#2 Option: Make two batches in the same machine.
Assemble and start the first batch. When the kneading stops and the bread maker goes quiet after about 20 minutes, remove the dough to a large bowl. Cover it and move it to a warm place where it will continue to rise.
Clean out the bread machine pan and assemble a new batch in your bread machine. You can allow the second batch to complete the DOUGH cycle. Remove the dough and continue as usual.
If you are in a hurry, remove the dough from the second batch to another large bowl. Cover and set the bowl in a warmer place to rise. Oftentimes, my second batch will catch up to the first batch and they will both be ready to shape at almost the same time.
Change the flour and make white whole-wheat rolls. Add rosemary and brown the butter to make a wreath with the balls for a holiday meal.
Because I never quit tweaking my recipes…
I adapted this super simple recipe by adding the Tangzhong technique. In my opinion, it’s even better because the rolls are flaky and stay fresh longer. The secret is in a liquid/flour paste that allows the baker to use less flour. However, it is slightly more trouble. You can see the recipe for my Favorite Dinner Rolls with the Tangzhong method here.
How To Shape “Dinner Rolls from a Bread Machine”
I hope these pictures will give you an idea how to transform the dough into dinner rolls. There is more than one way to make a dinner roll.
Some people like to roll the balls on a floured surface. Others roll them between their hands. But I like the method shown in the video. Once you get the hang of it, it goes much faster.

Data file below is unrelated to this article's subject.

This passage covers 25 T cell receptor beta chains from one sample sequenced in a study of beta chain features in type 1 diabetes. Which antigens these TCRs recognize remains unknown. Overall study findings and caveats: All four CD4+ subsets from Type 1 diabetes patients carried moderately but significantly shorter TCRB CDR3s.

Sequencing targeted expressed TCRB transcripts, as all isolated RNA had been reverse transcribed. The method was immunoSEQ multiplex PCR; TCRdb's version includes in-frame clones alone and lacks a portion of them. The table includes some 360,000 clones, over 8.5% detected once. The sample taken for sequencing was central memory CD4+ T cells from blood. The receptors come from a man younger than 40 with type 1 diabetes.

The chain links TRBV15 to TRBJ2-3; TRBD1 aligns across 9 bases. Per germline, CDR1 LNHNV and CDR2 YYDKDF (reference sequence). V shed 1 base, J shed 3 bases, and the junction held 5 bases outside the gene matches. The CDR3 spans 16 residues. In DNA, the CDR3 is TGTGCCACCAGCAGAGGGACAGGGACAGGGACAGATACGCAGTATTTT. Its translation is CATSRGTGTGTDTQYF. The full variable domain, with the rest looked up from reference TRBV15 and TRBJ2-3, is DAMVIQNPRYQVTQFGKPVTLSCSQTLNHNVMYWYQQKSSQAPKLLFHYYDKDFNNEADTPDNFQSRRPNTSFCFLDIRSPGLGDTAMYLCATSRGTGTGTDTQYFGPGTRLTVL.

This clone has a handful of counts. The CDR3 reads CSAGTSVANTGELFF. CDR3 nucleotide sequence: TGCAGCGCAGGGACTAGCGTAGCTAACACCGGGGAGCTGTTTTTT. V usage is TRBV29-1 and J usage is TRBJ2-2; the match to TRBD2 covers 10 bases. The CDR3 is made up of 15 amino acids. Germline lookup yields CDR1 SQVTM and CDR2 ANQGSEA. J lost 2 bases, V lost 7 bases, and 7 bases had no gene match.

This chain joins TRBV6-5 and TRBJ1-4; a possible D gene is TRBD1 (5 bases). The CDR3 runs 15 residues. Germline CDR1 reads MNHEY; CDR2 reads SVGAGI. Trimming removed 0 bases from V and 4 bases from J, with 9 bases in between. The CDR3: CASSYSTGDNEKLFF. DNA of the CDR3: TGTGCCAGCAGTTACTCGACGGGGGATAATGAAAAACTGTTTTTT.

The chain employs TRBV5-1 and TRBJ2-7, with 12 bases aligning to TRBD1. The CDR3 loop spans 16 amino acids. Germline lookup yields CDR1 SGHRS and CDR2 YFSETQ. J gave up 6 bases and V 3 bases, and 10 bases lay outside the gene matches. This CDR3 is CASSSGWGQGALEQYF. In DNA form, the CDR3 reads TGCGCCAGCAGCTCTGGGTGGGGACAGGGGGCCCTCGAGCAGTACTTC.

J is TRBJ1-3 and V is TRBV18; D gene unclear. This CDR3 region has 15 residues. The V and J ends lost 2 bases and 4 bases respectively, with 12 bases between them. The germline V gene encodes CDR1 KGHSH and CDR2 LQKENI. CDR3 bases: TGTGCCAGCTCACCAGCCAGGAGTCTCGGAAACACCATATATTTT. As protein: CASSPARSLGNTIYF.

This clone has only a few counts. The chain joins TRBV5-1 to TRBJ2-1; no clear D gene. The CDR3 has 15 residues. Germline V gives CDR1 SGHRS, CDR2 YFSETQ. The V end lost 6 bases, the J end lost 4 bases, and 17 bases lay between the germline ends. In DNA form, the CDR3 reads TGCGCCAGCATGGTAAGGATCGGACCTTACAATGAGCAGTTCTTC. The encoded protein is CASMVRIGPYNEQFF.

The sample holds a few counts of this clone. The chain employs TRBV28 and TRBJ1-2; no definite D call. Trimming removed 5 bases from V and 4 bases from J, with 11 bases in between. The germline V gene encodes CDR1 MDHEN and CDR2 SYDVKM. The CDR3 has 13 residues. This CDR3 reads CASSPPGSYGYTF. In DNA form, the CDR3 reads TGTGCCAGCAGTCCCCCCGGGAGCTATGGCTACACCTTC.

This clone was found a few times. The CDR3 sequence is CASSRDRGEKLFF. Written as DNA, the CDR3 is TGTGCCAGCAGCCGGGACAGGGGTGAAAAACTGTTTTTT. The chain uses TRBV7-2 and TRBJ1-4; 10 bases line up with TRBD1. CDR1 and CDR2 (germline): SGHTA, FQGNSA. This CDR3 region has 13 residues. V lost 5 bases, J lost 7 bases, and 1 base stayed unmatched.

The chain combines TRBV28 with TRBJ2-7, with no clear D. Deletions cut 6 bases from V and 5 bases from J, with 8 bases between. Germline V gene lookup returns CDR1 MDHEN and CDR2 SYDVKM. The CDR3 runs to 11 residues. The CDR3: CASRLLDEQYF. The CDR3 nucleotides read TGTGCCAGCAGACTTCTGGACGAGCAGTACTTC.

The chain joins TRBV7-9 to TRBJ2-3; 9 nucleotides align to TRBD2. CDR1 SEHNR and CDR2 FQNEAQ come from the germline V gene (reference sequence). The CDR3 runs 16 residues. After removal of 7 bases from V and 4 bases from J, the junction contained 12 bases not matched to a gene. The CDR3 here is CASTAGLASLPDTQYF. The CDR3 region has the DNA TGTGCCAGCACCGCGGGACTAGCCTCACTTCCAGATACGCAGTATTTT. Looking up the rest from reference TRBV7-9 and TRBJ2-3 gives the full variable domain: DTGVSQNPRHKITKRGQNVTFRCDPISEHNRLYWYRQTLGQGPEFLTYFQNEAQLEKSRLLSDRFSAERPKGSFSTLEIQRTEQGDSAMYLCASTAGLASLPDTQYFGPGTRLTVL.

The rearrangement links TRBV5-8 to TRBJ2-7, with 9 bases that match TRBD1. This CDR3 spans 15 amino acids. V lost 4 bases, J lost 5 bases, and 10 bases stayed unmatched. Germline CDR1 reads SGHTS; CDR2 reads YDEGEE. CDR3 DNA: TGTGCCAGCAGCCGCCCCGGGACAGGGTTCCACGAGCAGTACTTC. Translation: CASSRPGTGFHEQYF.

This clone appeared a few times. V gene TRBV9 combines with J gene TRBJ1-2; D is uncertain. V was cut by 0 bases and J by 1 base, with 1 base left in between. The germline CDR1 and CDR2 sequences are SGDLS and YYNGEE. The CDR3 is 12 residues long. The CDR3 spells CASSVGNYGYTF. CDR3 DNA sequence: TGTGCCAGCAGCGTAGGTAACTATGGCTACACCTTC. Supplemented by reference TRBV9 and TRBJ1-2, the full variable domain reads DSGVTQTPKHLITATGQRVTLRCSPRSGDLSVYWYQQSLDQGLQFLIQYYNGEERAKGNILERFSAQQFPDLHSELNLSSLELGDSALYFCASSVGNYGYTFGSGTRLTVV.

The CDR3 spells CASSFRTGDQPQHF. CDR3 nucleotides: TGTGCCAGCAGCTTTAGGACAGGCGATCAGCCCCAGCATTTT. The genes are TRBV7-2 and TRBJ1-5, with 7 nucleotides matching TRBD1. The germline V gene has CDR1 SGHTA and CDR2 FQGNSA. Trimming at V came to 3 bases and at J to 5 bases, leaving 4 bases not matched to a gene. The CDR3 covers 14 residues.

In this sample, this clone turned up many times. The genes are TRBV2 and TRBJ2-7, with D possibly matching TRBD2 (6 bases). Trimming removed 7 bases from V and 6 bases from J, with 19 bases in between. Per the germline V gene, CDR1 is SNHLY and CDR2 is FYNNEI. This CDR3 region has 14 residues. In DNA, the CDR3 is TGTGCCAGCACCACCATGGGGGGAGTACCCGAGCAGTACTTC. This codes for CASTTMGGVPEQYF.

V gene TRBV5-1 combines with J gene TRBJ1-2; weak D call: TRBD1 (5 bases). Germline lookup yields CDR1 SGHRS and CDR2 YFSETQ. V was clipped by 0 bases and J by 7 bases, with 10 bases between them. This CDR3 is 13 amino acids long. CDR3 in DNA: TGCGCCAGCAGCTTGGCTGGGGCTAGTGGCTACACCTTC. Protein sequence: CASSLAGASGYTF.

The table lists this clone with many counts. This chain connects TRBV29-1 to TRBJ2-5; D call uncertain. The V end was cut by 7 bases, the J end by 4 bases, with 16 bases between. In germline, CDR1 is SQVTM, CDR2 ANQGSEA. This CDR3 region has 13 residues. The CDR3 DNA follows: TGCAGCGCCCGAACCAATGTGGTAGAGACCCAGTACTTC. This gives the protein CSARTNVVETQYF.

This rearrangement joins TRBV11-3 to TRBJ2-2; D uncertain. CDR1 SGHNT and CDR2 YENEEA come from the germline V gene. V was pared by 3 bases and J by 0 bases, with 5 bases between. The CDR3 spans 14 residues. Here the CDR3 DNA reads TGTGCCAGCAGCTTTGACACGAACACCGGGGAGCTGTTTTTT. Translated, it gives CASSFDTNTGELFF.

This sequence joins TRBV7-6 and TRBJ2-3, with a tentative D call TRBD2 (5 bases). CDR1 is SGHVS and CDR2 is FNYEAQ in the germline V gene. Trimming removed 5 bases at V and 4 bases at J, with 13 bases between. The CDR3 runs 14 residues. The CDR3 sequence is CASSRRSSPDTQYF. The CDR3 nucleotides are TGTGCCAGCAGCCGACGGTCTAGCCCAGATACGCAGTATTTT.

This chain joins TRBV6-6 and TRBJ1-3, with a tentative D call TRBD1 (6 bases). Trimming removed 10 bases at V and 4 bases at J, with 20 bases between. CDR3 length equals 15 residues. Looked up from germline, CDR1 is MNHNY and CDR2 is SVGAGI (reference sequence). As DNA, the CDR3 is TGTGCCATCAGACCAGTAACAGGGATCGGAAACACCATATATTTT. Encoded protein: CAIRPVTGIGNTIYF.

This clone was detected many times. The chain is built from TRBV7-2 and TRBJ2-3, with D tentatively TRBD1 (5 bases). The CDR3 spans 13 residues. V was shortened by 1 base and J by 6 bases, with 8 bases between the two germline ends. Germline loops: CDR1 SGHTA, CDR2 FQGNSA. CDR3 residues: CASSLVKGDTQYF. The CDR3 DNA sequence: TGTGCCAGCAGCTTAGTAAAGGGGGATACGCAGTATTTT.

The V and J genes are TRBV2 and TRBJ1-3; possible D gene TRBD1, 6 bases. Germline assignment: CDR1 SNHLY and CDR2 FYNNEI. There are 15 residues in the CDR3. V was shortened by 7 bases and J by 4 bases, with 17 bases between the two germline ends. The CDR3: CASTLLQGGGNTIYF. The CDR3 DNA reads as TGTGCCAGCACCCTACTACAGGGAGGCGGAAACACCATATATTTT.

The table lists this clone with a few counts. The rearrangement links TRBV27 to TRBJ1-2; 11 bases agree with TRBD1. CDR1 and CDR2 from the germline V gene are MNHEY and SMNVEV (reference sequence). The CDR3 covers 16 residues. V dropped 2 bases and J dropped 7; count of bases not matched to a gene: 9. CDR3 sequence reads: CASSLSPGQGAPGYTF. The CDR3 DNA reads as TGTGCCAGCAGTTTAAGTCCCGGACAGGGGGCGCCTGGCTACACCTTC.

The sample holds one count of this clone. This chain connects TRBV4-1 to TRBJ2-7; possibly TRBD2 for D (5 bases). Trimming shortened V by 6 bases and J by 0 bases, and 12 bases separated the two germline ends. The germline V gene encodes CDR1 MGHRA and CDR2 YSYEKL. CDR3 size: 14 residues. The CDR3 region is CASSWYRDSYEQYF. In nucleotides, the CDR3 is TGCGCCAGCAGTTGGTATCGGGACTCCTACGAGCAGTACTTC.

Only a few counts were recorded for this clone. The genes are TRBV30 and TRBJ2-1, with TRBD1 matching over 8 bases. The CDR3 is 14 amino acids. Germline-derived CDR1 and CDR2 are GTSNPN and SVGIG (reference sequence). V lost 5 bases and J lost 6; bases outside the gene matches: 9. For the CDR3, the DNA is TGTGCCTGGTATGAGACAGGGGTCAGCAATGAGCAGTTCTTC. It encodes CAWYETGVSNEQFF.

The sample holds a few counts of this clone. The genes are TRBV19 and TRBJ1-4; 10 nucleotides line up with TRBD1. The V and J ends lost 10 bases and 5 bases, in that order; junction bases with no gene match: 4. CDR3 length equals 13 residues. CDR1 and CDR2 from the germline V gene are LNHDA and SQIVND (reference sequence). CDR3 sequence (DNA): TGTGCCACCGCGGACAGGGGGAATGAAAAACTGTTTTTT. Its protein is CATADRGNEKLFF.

My best kitchen secret for shaping…
“Don’t worry about making perfect dough balls. If they are too perfect, people will think you bought your rolls from the grocery store.”
More Bread Machine Recipes and Tips
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- 1 cup warm milk
- 1 teaspoon salt
- 1 egg (room temperature)
- 3 tablespoons sugar
- 3 cups (360 grams) unbleached flour
- 2 teaspoons bread-machine or instant yeast
- 1/4 cup butter, softened (not melted)
- Place all ingredients but the butter into your bread machine pan in the order listed. Select the DOUGH cycle.
- After about a minute or two, open the lid and add softened butter 1 tablespoon at a time.
- 10-15 minutes into the DOUGH cycle, lift the lid and check your dough again. It should barely stick to the sides and then pull away cleanly. If too wet, add flour 1 tablespoon at a time. If too dry, add water or milk one tablespoon at a time.
- When the dough cycle finishes, the dough should be doubled in size. If not, leave the dough in the bread machine a few more minutes until it you can punch two fingers into the dough and it fills in gradually. If it doesn't fill in, it has risen too much. If the dough bounces right back and the dough fills in immediately, then it needs to proof (rise) a little bit longer. (This may happen if your kitchen is cold.)